Astronaut, Cosmonaut Safe After Soyuz Rocket Launch Anomaly
An American Astronaut and Russian Cosmonaut are safe after an emergency landing during a launch to the International Space Station. The anomaly could have an impact on the long-term health of the space station.
Shortly after launch from Kazakhstan, an anomaly forced an abort of the Soyuz spacecraft. NASA said the two on board, American Astronaut Nick Hague and Russian Cosmonaut Alexey Ovchinin, landed safely and are in good condition, said NASA.
There are only three people on the space station now, and one Soyuz capsule parked there to bring them home. The duo that launched this morning were to help relieve the crew and dock the launched spacecraft for a future return mission. It’s unclear what will happen to the three on the station.
“I’m grateful that everyone is safe,” said NASA Administrator Jim Bridenstine. “A thorough investigation into the cause of the incident will be conducted.”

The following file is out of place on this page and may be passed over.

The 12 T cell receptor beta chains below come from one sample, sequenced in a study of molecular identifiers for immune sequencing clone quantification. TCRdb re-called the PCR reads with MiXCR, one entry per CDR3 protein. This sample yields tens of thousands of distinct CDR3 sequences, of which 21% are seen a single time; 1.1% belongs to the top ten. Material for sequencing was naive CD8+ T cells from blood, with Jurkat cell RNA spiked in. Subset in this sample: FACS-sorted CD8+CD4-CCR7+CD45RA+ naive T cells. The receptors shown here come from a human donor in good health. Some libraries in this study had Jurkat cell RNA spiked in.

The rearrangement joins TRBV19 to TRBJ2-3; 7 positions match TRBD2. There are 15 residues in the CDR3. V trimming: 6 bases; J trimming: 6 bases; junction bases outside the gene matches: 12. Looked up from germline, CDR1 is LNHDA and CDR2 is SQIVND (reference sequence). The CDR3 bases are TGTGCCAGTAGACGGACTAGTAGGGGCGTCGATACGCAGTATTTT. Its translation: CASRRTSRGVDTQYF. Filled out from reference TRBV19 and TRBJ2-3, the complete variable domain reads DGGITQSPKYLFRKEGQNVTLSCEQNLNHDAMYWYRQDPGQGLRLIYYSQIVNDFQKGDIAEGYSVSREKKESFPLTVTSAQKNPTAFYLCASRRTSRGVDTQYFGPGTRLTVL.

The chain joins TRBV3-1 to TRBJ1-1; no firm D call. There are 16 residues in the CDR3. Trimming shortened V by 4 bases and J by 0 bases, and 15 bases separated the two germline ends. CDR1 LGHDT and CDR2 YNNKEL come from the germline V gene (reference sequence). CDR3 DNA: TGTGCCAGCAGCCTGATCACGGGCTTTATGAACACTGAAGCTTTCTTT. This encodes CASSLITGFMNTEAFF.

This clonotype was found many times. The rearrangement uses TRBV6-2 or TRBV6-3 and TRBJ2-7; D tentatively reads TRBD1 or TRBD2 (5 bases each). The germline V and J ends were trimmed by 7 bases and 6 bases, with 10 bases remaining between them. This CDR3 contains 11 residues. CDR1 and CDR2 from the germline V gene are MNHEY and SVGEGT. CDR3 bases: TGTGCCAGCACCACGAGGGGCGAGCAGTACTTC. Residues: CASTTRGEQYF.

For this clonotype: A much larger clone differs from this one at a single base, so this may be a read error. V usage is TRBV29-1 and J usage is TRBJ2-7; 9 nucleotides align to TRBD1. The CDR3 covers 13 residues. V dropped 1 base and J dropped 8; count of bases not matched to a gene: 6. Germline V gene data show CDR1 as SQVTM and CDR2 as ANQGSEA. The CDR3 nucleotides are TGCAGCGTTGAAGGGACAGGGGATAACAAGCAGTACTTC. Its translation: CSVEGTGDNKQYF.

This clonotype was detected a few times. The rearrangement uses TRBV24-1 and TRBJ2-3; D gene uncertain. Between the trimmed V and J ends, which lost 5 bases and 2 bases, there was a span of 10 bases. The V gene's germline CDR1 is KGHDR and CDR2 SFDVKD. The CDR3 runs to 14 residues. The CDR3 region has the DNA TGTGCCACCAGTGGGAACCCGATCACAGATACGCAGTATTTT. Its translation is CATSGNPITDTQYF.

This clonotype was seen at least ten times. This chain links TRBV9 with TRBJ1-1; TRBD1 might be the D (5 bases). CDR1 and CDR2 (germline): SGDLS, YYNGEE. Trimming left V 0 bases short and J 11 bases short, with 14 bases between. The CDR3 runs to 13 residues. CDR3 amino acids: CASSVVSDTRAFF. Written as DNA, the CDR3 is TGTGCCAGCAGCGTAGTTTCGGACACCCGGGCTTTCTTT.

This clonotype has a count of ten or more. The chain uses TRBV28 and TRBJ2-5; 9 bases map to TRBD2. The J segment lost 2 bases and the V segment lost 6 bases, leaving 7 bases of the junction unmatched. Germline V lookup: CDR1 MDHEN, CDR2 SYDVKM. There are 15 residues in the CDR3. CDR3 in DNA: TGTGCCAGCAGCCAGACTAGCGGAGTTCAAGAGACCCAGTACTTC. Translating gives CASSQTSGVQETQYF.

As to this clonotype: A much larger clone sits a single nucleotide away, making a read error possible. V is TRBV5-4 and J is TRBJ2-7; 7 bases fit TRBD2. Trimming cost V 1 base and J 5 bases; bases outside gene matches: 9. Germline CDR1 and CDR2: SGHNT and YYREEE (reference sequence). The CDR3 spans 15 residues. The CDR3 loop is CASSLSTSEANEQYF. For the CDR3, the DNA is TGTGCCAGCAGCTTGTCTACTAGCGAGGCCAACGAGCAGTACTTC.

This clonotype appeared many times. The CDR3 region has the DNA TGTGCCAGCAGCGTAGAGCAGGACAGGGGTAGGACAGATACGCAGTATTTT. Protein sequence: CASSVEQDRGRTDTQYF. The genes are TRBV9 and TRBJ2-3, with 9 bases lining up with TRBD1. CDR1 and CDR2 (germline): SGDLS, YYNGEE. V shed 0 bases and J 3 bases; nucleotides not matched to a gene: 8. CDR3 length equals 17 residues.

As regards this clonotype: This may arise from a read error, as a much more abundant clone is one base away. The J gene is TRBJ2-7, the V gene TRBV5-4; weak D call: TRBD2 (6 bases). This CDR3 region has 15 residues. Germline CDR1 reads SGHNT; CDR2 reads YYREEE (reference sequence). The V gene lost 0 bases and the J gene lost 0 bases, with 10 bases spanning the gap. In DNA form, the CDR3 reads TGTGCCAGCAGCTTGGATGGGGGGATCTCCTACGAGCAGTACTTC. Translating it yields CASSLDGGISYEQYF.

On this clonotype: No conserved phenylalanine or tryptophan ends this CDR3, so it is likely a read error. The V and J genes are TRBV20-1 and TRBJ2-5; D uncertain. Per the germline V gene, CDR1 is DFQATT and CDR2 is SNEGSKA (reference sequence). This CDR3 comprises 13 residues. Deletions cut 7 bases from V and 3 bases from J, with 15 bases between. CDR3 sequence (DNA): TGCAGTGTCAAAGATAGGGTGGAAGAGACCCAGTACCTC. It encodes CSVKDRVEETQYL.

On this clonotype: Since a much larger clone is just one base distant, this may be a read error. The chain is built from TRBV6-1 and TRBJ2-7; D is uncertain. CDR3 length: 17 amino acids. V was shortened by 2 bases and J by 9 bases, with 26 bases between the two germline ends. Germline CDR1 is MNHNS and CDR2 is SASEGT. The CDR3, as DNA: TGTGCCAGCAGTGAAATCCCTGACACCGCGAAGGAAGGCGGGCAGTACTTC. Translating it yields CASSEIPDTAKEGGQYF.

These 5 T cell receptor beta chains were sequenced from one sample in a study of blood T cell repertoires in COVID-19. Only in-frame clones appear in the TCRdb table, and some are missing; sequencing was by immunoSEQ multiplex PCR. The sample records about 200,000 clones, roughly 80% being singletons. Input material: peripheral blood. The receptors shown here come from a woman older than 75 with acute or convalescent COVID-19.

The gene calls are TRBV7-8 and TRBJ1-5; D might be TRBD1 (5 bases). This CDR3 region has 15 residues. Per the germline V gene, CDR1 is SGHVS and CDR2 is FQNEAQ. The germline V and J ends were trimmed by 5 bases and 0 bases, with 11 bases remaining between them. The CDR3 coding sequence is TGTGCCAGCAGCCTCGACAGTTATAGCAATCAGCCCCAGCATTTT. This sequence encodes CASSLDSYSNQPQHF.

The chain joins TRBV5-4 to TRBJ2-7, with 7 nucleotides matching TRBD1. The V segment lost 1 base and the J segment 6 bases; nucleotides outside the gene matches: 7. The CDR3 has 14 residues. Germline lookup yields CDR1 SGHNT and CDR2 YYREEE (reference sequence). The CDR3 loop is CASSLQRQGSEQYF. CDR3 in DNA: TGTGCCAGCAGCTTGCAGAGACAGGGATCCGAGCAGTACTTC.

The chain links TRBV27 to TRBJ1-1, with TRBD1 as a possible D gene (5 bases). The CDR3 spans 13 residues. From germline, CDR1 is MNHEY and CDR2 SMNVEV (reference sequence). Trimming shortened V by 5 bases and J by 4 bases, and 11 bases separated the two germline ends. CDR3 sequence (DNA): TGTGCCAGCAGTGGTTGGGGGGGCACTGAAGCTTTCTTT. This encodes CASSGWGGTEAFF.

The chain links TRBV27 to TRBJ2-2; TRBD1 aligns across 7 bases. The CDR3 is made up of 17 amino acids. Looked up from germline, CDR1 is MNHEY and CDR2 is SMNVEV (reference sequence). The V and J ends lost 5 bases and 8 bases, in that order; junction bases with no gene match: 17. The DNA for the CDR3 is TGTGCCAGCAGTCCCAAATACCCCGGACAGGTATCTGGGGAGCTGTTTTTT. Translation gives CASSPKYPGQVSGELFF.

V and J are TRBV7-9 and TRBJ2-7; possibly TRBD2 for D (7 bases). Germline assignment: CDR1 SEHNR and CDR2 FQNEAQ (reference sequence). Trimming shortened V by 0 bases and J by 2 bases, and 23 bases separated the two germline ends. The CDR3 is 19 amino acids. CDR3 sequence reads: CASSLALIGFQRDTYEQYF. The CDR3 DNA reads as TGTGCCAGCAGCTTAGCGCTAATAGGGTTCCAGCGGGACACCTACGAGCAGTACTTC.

The Russian space agency is currently investigating a hole discovered on a cargo capsule docked at the station that caused a loss of pressure back in August.
To end the reliance on Russia for rides to space, NASA is working with commercial partners Boeing and SpaceX to launch American astronauts to the station, but schedule delays have pushed the first crewed launches of those spacecraft until mid 2019.
This is a developing story. Check back for updates.
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